Analysis of risk factors of subsequent fractures after vertebroplasty
- First Online:
- Cite this article as:
- Sun, G., Tang, H., Li, M. et al. Eur Spine J (2014) 23: 1339. doi:10.1007/s00586-013-3110-0
- 560 Downloads
The purpose of this study is to identify risk factors related to the development of subsequent fractures after vertebroplasty.
A retrospective study was conducted to review 175 patients with a 1-year follow-up who underwent vertebroplasty for first-time and single-level osteoporotic vertebral fractures. Subsequent fractures were diagnosed as recurrent intractable back pain, post-operatively correlated with MR image. Clinical parameters, such as age, gender, baseline VAS-score, lumbar bone mineral density (BMD) T-score, history of use of steroids, bisphosphonate therapy, symptom-free interval, the amount of bone cement injected, vacuum clefts, leakage of cement into the disk space, treated level and the changes of spinal geometry were recorded.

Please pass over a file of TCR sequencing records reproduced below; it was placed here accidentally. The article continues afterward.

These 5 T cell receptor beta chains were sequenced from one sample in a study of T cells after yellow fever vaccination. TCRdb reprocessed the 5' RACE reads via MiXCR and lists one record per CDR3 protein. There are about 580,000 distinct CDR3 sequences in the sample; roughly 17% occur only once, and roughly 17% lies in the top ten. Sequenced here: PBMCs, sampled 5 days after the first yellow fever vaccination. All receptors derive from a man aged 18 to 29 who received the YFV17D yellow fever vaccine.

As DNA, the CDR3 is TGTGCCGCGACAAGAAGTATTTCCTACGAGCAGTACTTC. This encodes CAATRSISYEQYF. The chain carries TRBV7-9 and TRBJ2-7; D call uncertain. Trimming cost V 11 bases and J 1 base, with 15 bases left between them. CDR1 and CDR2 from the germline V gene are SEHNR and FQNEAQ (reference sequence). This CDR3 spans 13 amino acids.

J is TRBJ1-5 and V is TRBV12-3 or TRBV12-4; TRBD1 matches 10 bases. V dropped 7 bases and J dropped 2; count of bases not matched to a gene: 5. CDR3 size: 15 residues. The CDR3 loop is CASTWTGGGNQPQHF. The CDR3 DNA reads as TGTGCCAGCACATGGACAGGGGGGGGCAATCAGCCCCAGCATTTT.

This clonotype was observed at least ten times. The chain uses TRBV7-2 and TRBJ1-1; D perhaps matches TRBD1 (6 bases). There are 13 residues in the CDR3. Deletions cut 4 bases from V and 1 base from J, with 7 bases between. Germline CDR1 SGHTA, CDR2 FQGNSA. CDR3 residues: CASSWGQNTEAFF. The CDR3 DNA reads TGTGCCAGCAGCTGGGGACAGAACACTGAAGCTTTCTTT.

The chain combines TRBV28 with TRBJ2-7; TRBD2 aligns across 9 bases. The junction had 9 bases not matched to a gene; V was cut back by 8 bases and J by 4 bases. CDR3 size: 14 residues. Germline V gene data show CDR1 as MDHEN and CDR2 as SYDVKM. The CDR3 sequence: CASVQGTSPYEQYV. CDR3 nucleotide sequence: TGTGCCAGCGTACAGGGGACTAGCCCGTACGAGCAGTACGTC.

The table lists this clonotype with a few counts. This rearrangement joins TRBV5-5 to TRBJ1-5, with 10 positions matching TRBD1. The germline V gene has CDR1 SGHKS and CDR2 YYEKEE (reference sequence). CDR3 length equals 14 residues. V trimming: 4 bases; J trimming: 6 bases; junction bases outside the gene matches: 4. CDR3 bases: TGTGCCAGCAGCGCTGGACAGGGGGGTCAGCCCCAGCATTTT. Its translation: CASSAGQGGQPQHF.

During the follow-up period, subsequent fractures developed in 37 (21.1 %) of 175 patients. Significant differences (P < 0.05) were found between the patients with subsequent fractures and the patients without subsequent fractures in regard to their BMD T-score, and treated vertebrae location. Average BMD T-score was −3.4 ± 1.5 in patients with subsequent fractures and −2.9 ± 1.6 in patients without subsequent fractures. The percentage of subsequent fractures was 13.9 % (10 of 72) for treated vertebrae located in non-thoracolumbar junction, and 26.2 % (27 of 103) in the thoracolumbar junction.
The most important risk factors affecting subsequent fractures after vertebroplasty were osteoporosis and treated level at the thoracolumbar junction.